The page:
The Rise of Digital Events

As face-to-face business events were canceled and postponed during the COVID-19 crisis, many rushed to move their content online. What comes next?

Author: Sherrif Karamat       

Sherrif Karamat

Sherrif Karamat, CAE

Our cover story for the May-June issue of Convene traces how — in record time — we’ve come to take a more strategic approach to virtual events.

My preference is to call them digital events rather than “virtual” events, because “virtual” can be defined as “almost or nearly as described, but not completely.” And as we have come to realize as an industry, a digital event is an actual event. It just takes place in a different channel. We all have had to reshape our business models in warp speed, from live in-person events to those that take place on a screen, but our value proposition is not what has changed; the way we deliver it has.

We think live events will resume in phases in a “living with” COVID-19 world — because we can’t call it a post-COVID world until we have a vaccine or at least an effective treatment for the virus. Once we are past the crisis period — meaning the rates of infection drop significantly and travel restrictions are lifted — it’s expected that the first phase will mean smaller, local and regional events. In fact, in the third of our Recovery Dashboard surveys, in which 1,388 events industry professionals participated, more than half said that small, local events best described the recovery scenario. Smaller events will have to scale by taking an omni-channel approach to reach a wider audience.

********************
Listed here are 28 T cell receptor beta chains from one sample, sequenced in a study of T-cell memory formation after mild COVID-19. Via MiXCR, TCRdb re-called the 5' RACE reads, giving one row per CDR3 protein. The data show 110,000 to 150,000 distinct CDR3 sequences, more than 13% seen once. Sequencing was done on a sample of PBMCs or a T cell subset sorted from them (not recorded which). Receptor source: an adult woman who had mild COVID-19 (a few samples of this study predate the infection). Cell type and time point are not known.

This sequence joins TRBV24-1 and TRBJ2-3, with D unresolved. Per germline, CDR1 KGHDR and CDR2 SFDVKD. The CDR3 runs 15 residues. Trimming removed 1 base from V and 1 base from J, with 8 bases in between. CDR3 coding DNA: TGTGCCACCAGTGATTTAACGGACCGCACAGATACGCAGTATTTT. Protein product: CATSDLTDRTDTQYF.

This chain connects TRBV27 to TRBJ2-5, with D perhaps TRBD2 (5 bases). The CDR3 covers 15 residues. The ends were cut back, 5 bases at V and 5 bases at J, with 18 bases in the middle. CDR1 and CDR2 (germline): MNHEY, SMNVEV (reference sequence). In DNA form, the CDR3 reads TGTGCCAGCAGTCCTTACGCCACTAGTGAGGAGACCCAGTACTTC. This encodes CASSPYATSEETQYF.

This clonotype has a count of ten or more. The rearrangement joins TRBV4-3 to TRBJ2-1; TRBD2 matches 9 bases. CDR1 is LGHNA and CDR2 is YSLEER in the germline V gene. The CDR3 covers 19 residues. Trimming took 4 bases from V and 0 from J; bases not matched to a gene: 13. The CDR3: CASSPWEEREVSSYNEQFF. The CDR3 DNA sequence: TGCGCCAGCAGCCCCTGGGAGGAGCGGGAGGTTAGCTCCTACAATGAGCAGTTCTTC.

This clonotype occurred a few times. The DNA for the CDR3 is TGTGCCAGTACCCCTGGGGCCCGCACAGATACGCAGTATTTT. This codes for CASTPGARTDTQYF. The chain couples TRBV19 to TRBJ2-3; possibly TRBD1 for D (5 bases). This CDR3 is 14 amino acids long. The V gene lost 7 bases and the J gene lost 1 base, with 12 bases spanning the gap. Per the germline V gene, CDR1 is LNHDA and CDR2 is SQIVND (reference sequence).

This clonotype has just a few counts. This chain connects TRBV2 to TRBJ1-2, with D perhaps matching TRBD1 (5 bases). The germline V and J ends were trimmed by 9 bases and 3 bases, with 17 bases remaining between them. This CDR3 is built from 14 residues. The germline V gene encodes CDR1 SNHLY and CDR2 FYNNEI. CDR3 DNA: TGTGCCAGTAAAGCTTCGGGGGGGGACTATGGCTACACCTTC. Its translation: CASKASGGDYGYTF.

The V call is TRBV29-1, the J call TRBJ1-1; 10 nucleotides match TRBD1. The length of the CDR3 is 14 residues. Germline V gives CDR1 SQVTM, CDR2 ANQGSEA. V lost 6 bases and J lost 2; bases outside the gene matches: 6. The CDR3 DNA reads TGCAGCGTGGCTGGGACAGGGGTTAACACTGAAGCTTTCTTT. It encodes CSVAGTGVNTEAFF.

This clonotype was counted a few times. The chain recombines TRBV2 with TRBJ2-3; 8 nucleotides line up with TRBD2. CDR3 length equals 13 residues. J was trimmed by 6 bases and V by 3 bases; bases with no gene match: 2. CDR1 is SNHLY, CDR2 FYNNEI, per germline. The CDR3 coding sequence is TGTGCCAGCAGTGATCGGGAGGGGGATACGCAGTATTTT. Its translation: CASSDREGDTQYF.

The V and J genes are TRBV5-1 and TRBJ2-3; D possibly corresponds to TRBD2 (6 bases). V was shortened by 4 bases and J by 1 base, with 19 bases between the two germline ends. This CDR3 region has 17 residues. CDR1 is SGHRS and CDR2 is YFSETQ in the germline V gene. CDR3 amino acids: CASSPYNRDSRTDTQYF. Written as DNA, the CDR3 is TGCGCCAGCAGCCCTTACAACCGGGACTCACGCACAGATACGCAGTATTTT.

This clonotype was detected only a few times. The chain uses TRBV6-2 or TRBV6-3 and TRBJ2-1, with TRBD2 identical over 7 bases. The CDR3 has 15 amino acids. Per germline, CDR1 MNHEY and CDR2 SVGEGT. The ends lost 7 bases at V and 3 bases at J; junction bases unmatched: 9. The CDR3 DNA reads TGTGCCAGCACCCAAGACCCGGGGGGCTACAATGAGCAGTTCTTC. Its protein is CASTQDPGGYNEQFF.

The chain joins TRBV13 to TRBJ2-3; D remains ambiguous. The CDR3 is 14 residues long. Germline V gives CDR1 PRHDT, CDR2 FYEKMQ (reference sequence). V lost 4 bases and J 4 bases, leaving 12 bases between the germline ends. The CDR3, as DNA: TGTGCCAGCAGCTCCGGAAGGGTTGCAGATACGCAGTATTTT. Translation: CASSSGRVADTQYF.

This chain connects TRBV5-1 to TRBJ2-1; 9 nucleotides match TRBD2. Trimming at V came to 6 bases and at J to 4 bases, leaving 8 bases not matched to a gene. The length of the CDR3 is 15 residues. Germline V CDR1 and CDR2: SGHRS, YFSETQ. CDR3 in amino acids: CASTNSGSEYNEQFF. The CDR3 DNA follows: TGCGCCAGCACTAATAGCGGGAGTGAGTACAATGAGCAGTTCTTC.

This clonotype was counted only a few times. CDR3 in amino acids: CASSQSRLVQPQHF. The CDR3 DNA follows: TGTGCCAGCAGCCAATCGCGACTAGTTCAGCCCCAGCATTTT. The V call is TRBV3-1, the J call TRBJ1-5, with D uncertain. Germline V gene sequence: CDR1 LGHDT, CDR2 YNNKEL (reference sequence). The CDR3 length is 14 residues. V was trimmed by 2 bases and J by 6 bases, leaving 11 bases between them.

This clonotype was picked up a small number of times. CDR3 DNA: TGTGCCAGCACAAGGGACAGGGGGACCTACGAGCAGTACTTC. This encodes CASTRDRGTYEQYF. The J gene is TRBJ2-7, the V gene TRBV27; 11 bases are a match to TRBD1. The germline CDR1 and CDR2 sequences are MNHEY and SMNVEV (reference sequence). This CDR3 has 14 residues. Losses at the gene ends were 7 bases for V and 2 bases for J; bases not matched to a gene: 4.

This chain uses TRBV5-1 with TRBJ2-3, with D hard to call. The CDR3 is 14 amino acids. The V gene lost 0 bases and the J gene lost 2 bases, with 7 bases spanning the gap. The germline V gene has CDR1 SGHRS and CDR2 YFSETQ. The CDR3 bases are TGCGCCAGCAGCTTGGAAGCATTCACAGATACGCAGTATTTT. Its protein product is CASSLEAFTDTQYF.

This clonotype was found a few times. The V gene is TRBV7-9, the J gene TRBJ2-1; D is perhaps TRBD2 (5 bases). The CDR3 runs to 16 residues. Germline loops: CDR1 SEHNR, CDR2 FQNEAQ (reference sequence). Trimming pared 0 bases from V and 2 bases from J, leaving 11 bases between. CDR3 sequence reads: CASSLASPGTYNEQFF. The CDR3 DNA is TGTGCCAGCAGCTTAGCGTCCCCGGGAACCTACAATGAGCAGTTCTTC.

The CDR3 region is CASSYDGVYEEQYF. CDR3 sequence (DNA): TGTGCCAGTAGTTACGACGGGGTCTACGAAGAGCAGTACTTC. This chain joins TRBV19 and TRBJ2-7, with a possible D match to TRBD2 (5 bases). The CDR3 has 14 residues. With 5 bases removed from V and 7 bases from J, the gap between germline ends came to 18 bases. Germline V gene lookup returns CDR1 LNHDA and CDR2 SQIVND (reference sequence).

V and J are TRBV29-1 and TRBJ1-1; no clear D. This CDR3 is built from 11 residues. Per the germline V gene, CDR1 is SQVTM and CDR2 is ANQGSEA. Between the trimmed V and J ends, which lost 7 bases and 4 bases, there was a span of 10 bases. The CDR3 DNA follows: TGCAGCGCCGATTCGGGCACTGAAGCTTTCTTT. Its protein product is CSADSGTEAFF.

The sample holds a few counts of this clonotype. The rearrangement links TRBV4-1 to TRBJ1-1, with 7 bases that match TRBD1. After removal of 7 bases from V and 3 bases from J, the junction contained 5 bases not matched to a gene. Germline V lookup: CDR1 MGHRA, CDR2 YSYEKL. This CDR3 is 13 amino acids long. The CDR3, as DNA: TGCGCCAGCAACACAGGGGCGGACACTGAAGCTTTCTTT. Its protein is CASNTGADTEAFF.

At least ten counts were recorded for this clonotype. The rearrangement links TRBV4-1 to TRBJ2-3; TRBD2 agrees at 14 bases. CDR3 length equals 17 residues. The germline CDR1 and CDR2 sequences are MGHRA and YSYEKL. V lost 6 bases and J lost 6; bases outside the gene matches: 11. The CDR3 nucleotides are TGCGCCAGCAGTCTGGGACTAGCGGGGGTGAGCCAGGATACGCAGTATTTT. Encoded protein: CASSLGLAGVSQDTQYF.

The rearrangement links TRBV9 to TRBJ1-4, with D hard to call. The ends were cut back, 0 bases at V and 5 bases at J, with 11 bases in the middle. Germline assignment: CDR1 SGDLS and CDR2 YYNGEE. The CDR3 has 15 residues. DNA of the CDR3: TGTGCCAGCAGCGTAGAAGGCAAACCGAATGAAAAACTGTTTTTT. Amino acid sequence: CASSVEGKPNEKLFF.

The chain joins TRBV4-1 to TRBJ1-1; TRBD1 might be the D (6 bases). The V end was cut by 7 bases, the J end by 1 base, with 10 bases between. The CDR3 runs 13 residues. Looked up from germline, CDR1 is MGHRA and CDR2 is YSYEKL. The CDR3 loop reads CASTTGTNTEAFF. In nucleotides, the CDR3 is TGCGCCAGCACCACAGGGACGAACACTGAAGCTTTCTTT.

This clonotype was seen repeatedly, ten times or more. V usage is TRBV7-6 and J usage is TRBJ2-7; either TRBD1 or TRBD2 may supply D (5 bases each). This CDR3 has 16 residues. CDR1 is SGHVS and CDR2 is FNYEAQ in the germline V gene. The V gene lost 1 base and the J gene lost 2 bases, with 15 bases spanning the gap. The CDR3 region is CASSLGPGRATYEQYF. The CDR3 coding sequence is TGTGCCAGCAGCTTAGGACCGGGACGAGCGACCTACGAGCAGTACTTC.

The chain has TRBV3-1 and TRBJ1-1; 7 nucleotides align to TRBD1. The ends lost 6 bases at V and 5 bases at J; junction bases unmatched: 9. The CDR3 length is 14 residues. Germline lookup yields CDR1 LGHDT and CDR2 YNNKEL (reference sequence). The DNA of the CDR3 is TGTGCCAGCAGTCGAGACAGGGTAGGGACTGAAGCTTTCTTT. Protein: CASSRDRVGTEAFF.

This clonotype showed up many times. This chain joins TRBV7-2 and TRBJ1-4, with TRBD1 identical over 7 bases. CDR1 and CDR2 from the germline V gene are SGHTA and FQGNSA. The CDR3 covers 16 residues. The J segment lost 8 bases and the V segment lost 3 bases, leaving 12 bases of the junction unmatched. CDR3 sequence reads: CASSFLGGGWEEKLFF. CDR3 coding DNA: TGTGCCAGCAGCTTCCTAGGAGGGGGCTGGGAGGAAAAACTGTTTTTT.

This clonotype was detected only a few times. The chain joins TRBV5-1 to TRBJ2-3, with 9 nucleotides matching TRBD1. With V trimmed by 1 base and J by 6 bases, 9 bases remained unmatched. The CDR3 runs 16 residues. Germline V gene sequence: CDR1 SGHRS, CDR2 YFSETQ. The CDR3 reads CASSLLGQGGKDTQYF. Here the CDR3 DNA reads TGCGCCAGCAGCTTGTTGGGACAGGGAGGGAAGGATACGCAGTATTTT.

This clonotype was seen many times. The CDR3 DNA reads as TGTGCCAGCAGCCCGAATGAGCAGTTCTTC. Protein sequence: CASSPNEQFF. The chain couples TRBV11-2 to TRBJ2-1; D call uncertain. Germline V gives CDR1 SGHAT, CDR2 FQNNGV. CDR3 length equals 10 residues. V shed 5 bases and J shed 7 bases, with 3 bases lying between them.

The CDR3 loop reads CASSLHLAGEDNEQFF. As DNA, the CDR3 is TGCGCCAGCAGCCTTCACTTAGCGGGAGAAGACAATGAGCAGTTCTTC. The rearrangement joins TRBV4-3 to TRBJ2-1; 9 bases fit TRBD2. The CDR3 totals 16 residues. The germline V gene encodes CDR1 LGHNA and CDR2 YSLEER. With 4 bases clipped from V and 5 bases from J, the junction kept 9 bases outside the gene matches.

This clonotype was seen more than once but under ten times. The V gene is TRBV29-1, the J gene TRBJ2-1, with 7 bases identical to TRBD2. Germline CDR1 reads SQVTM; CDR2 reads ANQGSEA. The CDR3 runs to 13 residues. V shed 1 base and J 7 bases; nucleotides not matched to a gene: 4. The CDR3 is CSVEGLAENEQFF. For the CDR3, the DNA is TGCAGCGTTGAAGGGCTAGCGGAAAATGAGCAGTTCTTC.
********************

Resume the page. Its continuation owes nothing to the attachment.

The truth is, none of us knows the timing or way in which our industry will recover. VUCA — coined by the U.S. Army in the 1990s to describe the post-Cold War world — was never more apt for the world we’re in: volatile, uncertain, complex, and ambiguous.

And while it’s an understatement to call our current situation disruptive, “disruptive innovation,” which also became part of the business lexicon during the ’90s, seems to apply to digital events. Over the decades, disruptive innovation has been misunderstood to mean breakthrough technologies that make good products better. But Harvard Business School professor Clayton Christensen introduced the term to describe how products and services become more widely accessible and affordable when we have three things: enabling technology, an innovative business model that targets former non-consumers, and a coherent value network which benefits suppliers, partners, distributors, and customers.

We can’t minimize the suffering and loss of life caused by COVID-19. Nor do we yet know the full impact of its economic damage. But perhaps one day it will be seen as an agent for disruptive innovation, a time when the face-to-face industry fully embraced digital events and it became a value network for all our stakeholders.

Make no mistake: I can’t wait until we meet again in person. At the same time, I’m looking forward to seeing how we get more creative about meeting — and meeting our audiences’ needs in new ways.

Seeking to help provide business events strategists with access to the most reliable sources of information during this crisis, PCMA has created a website page, What Business Events Professionals Need to Know About the COVID-19. The page provides facts, figures, and the latest news about COVID-19 and how our industry is navigating the situation.

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